With a population of one billion and an economy likely to double in size from US$2 trillion to US$4 trillion before 2025, Africa has quickly emerged as the next economic driver for the global economy.
While the success of Africa's rise is well-founded, a far more granular approach to grasping the nuances and realising the opportunities is essential. This goes beyond country-by-country assessments. A deeper assessment of this economic energy and growth reveals that it will be largely driven by Africa's emerging cities. The nature of the business environment in Africa will increasingly demand a far more city-oriented investment approach.
De Buys Scott, KPMG Head of Global Infrastructure and Projects Group in Africa, notes that we cannot afford to ignore cities. "Close to three quarters of African people will be living in African cities by 2050. African cities and megacities already have a larger population than all of Europe".
While boosting strategic infrastructure is more than just the role of cities, the KPMG report 'The Role of Cities in Africa's Rise', makes clear the importance of the rise of the urban economy in Africa.
"There's greater growth of urbanisation in Africa than anywhere else in the world. Over 50 percent of the African population is already urbanised, and expected to grow to approximately 70 percent in the foreseeable future.
Historically, city infrastructure has been viewed in silos – with cities looking at projects on a one to one basis where they would just build a hospital or a school or a road or power station. With so much pressure on the cities, as a result of this massive urbanisation, it is critical to assess their infrastructure needs from a much broader perspective. Cities have to consolidate all the infrastructure needs and must develop the measurement tools to assist them in prioritising their capital allocation that will lead to long-term sustainable cities," adds Scott.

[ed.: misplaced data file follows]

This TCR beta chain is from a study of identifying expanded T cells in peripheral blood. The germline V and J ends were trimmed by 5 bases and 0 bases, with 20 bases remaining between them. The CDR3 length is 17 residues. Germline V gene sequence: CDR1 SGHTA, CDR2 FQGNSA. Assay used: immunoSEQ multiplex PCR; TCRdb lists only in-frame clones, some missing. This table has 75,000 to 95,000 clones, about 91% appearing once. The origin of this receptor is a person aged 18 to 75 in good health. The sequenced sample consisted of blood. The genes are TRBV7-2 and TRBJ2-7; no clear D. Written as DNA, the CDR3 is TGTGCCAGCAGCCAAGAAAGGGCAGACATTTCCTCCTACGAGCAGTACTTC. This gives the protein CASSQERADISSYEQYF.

"Cities play a very significant role in attracting investment". It is though, not just about the investment, it is about the capacity of cities to manage this investment. Sound financial and urban planning expertise is critical to appeasing the financial community that their investments are being well managed. Cities are quickly becoming the economic engines of entire national economies and they need the tools to deliver a product that can withstand the test of time.
While cities bring with them great economic growth prospects and coordinated development, they are not void of challenges. The role of urbanisation as the most significant driver of the economies of our countries cannot be denied, but it can also play one of the most divisive roles in our society.
David O'Brien, Global Lead of KPMG's Cities Centre of Excellence warns that "there is a tenuous balance between opportunity and despair when it comes to the implications of massive urbanisation."
"We have to be very careful to balance the needs of all of the residents of our megacities. We must not marginalise whole segments of our society for the sake of economic gain. If we do, we run the real risk that the cost of dealing with our marginalised population will, in the end, consume all of the benefits of urbanisation. Cities should never be about size – they should be about quality of life," says O'Brien.
The report notes that only three African cities – Lagos, Cairo and Kinshasa – fall within the true definition of 'megacities', a category of cities with populations of 10 million or more. But this is likely to change in the near future, with at least six other cities expected to join the megacity class in the next 20-30 years. O'Brien believes that it is important "to step back now and assess how we want these cities to develop in order to use their potential to drive the economic and social expectations of Africa". He also believes that, in this process, the role of the medium-sized city versus the megacity should be properly unpacked and understood.
Kobus Fourie, Head of the South African Cities Centre of Excellence, concludes: "One should take into account the diversity and maturity of the different African cities. Some of them are emerging/new cities, some of them are existing fast-growing cities and, very importantly, some of them are becoming mature cities – all with related but different urbanisation pressures. There is no one easy solution for all cities."
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